CONSTANTINE, Mich. (WOOD) — Long before he left Constantine, before Jodi Parrack’s murder in 2007, Ray McCann Jr. was a welcomed customer at Meek’s Mill, the only breakfast joint in a town with more pot shops than bars.
He’d been an all-area football player at Constantine High School, No. 61 in his senior year, was married, had two kids, was a Rocket football coach and referee, a reserve police officer and had no criminal record.
But by the time cold case detectives were done, the man who wanted only to help search for a missing girl instead became wrongfully known as a suspected child killer.
McCann, now 56, left the village of 1,974 people and never came back. He served 20 months behind bars, was exonerated and just last month won a $14.5 million wrongful conviction verdict. He has no plans to return to Constantine.
“I remember everything about it,” Meek’s Mill owner Tracy Johnson said of Jodi Parrack’s disappearance in November 2007.
There was a frantic search for the missing 11-year-old girl before the discovery of her body in the Constantine Township Cemetery on the edge of town. She had been sexually assaulted and strangled. Jodi’s murder was the first in the village in 30 years.
“It was just a crazy day here in town I think, for a lot of people,” Johnson said.
Johnson had heard — wrongly — and still believes that it was McCann who discovered the body.
“It would have been, ‘He’s guilty, he found her,’ you know,” she said of the talk around town. “He’s the one who found her. It was just so much chaos, a hundred different stories, so you didn’t know what to believe.”
It was actually Jodi’s mom, Jo Gilson, who discovered the body, after McCann, who was helping with the search, suggested checking the cemetery.
Facts or not, McCann’s reputation was on its way to ruin.
“Yeah, I remember,” longtime resident Jim Connelly said while out walking his dog. “A lot of accusations going on, here and there, pointing fingers, and so forth, etc.”
“It makes everybody cautious and sad, I’ll tell you, because these things normally don’t happen in a small town like this, so it makes big headlines for people in this town,” Connelly continued.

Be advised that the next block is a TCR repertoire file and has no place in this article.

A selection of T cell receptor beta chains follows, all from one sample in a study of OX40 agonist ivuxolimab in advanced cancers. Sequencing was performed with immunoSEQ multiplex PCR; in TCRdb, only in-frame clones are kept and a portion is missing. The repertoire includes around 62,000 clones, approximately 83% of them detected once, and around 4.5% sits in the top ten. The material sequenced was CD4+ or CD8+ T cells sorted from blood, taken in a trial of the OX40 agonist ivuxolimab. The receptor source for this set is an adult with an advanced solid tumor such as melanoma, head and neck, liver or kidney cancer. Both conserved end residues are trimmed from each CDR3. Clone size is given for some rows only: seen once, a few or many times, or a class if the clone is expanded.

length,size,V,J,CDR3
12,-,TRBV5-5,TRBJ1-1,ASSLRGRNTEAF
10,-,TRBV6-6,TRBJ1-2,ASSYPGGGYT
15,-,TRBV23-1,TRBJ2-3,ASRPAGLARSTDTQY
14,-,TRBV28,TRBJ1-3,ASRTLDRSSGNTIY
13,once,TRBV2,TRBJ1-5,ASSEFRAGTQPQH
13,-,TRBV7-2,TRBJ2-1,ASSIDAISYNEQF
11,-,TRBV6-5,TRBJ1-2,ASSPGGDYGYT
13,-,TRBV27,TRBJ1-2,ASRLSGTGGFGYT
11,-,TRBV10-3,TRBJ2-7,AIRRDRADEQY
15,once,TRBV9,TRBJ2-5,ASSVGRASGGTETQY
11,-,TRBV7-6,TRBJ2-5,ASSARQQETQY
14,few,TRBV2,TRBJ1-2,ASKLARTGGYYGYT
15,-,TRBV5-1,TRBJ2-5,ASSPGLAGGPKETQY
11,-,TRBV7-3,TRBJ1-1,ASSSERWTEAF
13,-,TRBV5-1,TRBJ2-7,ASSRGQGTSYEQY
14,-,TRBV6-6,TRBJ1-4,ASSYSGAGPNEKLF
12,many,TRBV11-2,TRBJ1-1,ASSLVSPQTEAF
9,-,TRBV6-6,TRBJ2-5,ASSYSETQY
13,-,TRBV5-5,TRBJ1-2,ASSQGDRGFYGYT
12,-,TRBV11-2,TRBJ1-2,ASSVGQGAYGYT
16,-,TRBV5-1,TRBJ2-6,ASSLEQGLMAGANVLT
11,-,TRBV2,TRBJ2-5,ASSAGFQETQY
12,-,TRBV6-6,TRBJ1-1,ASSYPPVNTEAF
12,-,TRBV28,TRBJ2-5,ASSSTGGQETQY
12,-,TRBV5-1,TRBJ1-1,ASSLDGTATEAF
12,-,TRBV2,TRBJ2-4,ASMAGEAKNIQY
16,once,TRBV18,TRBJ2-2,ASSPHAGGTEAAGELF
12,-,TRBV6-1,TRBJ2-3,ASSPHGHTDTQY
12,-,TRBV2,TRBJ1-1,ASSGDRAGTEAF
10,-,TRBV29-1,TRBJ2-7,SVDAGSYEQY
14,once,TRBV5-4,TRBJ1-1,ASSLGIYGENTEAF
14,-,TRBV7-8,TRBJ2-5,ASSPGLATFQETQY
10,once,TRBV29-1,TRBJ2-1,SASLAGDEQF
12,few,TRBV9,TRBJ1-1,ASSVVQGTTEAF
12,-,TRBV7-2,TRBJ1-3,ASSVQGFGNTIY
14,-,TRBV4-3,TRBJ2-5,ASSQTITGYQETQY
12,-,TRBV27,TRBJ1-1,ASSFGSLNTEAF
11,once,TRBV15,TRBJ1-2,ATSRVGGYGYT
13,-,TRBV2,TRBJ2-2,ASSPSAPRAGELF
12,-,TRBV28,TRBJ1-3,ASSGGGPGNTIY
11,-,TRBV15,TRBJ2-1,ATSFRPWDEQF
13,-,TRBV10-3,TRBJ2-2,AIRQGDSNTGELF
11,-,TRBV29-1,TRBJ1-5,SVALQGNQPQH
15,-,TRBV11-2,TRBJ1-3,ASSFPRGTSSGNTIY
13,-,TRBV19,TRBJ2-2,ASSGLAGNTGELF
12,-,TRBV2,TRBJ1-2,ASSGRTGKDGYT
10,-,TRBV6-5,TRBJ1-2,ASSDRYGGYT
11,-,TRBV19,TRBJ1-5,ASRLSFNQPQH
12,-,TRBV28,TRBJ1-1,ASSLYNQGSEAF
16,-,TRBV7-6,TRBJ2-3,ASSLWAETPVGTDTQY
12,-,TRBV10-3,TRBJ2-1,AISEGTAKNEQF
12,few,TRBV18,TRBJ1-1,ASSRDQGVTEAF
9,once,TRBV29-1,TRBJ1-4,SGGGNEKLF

Some in town heard the lies generated by cold case detectives targeting McCann: that police had solid evidence against him, including DNA. McCann was never charged with the murder, but eventually pleaded no contest to perjury. That was later overturned after a Target 8 investigation, but not before he spent 20 months in jail and prison.
“They wanted to pin it on somebody, or they wanted to get the population of the town off of their backs,” Connelly said.
Don King grew up with McCann, played high school football with him and then became director of Constantine Rocket football. McCann coached for a time before becoming a ref.
“He did a really good job,” King said.
But after Jodi was killed, people got worried about McCann being on the field, he said.
“Then some parents came up and said, ‘Hey, you know, with what’s going on, he shouldn’t be around the kids,’ so we had no choice but to kind of ask him to step away,” King said. “I don’t know that everybody thought he did it, but a lot of people thought he was involved somehow because that’s what the police were saying to everybody.”
King said detectives interviewed him and his wife five times and even followed them home once after they talked to McCann.
“They told us that they knew Ray did it, that they had everything but his DNA on her body, that they actually thought that he may have killed her at the Rocket football field,” King said.
Absurd, King thought.
“I didn’t think he would hurt a kid; that’s not him,” he said.
“He used to live right down here, on the corner,” King said, pointing to his right down the street, “and the guy that killed Jodi Parrack lived right over there. He lived a block away. That’s where he killed her, right over there.”
Daniel Furlong, after his arrest in another case and a DNA match, confessed to killing Jodi and dumping her body in the cemetery. He is spending 30 to 60 years in prison. He told police he acted alone and knew McCann only as the guy that police had been wrongly pursuing — to his benefit.
But even that hasn’t been enough to convince some.
“There’s still people on Facebook, to this day, that say, ‘Oh, he was involved, he was involved,’ but obviously he wasn’t,” King said. “When you grow up in a small town, you know everybody and they kind of turn their back on you, I imagine that’s pretty rough.”
The last time he saw McCann was shortly after his release from prison. McCann, he said, was working as a janitor at a Walmart. He said he would welcome him back as a football referee.
“I honestly wanted to reach out to him, but I don’t want him to think, ‘Oh, I’m reaching out to you because you’ve got a pile of money,'” King said.
A federal jury awarded McCann $14.5 million in late September in a lawsuit against the state police cold case detective, Sgt. Bryan Fuller, who pursued him. The jury decided Fuller violated McCann’s rights.
A spokesperson for the Michigan Attorney General’s Office, which defended the state police detective in the federal trial, said the office hasn’t determined yet whether it will appeal the verdict.
Immediately after the verdict, McCann said he won’t return to his hometown.
“I’ll never move back there. It’s too hard on me,” he told Target 8 outside the courthouse. “It’s too many bad memories. It’s just too hard.”
Back at Meek’s Mill, restaurant owner Tracy Johnson is serving up eggs and coffee to her regulars. She said McCann is welcome any time.
“He would here, and he probably would by people,” she said. “So much has gone on and the outcome. I think he’d be welcomed back.”